Insightful article in today's LATimes (behind registration) about some early members of the Second Life community becoming disenchanted with the growing virtual world. From the article:
Utopias never live up to their aspirations, even in the virtual world, and the more passionate will keep looking. "We all go from anticipation to anticipation," said Paul Saffo, a Silicon Valley futurist.
Would you believe me if I said this disenchantment is actually a hallmark of success? Philip and I used to talk about the role of '3D true believers,' those folks who immediately rushed into Second Life because it was exactly what they'd been seeking after years of almost-viable user-created experiences. Obviously these people were (and are) really important to the community - they were the first ones to push the platform to its limits. But at the same time they are clearly not indicative of the average user -- on the whole this folks were more creative, more sensitive and more quirky than most niches of consumers.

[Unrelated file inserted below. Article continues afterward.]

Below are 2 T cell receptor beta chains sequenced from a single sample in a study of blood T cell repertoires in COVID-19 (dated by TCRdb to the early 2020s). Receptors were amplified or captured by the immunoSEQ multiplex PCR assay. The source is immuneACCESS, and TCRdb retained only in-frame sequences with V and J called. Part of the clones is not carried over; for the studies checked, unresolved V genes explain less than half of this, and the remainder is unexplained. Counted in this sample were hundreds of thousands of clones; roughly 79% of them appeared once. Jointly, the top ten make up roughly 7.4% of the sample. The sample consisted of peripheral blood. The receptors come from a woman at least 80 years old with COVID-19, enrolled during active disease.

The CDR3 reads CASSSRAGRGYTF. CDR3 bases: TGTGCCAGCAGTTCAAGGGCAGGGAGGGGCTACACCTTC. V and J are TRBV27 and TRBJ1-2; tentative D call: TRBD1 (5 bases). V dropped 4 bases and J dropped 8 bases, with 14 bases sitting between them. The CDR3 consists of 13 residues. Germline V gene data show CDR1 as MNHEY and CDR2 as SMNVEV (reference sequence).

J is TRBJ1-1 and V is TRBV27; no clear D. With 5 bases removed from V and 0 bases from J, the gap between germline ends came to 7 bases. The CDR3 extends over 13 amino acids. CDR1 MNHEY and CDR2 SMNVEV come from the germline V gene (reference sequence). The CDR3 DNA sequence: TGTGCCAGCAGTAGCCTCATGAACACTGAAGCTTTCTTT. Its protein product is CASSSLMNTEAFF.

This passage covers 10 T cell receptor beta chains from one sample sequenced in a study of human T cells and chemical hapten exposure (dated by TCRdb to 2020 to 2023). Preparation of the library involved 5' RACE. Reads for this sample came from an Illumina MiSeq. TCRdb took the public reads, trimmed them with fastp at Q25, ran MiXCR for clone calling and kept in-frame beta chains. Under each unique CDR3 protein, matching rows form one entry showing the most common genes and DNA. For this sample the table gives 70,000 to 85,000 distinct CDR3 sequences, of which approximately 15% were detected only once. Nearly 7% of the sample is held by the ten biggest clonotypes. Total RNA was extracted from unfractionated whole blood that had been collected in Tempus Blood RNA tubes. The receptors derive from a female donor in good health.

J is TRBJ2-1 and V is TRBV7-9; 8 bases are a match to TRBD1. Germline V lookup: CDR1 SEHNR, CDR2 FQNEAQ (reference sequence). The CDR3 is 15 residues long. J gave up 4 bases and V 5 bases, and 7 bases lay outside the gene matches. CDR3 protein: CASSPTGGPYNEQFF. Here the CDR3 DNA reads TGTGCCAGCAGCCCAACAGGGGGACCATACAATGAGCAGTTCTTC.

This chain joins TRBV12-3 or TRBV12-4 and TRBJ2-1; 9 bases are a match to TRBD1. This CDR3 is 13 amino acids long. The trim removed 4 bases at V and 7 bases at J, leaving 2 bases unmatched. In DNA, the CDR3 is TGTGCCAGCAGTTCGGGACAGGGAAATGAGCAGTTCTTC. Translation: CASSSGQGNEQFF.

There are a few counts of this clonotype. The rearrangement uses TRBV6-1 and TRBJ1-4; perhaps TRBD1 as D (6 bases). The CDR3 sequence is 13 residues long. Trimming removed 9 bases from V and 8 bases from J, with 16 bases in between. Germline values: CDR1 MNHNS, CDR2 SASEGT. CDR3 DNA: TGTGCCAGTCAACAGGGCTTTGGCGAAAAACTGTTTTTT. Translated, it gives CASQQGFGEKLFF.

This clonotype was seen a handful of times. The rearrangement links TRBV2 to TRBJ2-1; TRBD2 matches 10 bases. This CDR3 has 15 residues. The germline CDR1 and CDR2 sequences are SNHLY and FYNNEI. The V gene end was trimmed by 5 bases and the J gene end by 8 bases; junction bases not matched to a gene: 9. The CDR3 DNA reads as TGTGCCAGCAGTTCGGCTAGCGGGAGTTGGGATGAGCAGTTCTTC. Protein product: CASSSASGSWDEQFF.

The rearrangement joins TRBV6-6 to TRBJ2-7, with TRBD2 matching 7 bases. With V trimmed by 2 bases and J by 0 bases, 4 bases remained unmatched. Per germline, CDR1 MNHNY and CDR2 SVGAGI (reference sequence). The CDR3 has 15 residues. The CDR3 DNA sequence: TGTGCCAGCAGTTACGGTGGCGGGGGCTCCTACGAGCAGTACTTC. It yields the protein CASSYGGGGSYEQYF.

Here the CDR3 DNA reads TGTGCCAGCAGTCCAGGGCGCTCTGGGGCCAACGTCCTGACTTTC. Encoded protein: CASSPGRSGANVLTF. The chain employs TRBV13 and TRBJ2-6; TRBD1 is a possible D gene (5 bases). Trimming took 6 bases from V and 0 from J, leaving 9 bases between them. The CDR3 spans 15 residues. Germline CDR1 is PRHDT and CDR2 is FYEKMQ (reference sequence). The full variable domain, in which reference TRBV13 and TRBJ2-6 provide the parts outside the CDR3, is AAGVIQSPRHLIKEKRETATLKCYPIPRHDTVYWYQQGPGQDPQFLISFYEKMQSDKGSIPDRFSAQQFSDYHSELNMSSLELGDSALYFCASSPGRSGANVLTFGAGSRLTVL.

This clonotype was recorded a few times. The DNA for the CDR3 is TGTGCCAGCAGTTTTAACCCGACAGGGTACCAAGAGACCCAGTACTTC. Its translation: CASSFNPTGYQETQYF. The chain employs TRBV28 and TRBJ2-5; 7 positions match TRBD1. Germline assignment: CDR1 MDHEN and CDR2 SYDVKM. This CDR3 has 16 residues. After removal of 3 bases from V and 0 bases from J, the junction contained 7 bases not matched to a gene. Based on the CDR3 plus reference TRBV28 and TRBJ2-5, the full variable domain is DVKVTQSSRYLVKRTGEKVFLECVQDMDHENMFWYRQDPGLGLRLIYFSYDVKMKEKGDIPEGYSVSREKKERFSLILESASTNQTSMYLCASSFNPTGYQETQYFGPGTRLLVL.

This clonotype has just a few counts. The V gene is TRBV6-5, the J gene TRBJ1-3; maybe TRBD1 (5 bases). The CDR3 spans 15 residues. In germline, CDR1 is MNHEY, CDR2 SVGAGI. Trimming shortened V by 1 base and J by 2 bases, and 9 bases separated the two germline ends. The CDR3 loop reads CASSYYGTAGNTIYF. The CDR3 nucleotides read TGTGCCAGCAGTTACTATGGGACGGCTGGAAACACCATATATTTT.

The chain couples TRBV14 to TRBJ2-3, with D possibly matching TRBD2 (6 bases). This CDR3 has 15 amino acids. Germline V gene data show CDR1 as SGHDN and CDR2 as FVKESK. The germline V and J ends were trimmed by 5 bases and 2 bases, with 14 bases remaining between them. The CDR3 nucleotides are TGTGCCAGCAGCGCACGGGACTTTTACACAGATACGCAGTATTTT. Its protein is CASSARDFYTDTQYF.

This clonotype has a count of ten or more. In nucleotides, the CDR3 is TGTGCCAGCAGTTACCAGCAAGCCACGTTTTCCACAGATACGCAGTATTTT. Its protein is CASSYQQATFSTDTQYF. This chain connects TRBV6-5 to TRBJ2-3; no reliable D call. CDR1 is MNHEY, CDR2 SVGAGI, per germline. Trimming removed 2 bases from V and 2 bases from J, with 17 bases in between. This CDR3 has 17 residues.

In the end, it becomes the classic power-user vs common-user issue. When prioritizing features do you put more icing on the cake for your most vocal 5%, try to figure out how to get the other 95% happier, or design for the n+1 user (the next person to user your system)?
Lots of this has to do with what part of the lifecycle your product is experiencing. Second Life is still undergoing organic growth where the number of people who have logged in is far dwarfed by those who have not but might be interested. IMHO they're in the "focus on the other 95%" portion of their development. And this means you're gonna disappoint the 5% sometimes. But that's okay.
Now what if some of them get so disenchanted they leave? I actually think that's natural. A world like Second Life needs to be sustained by the scalable experiences of many, not just the dreams of a few.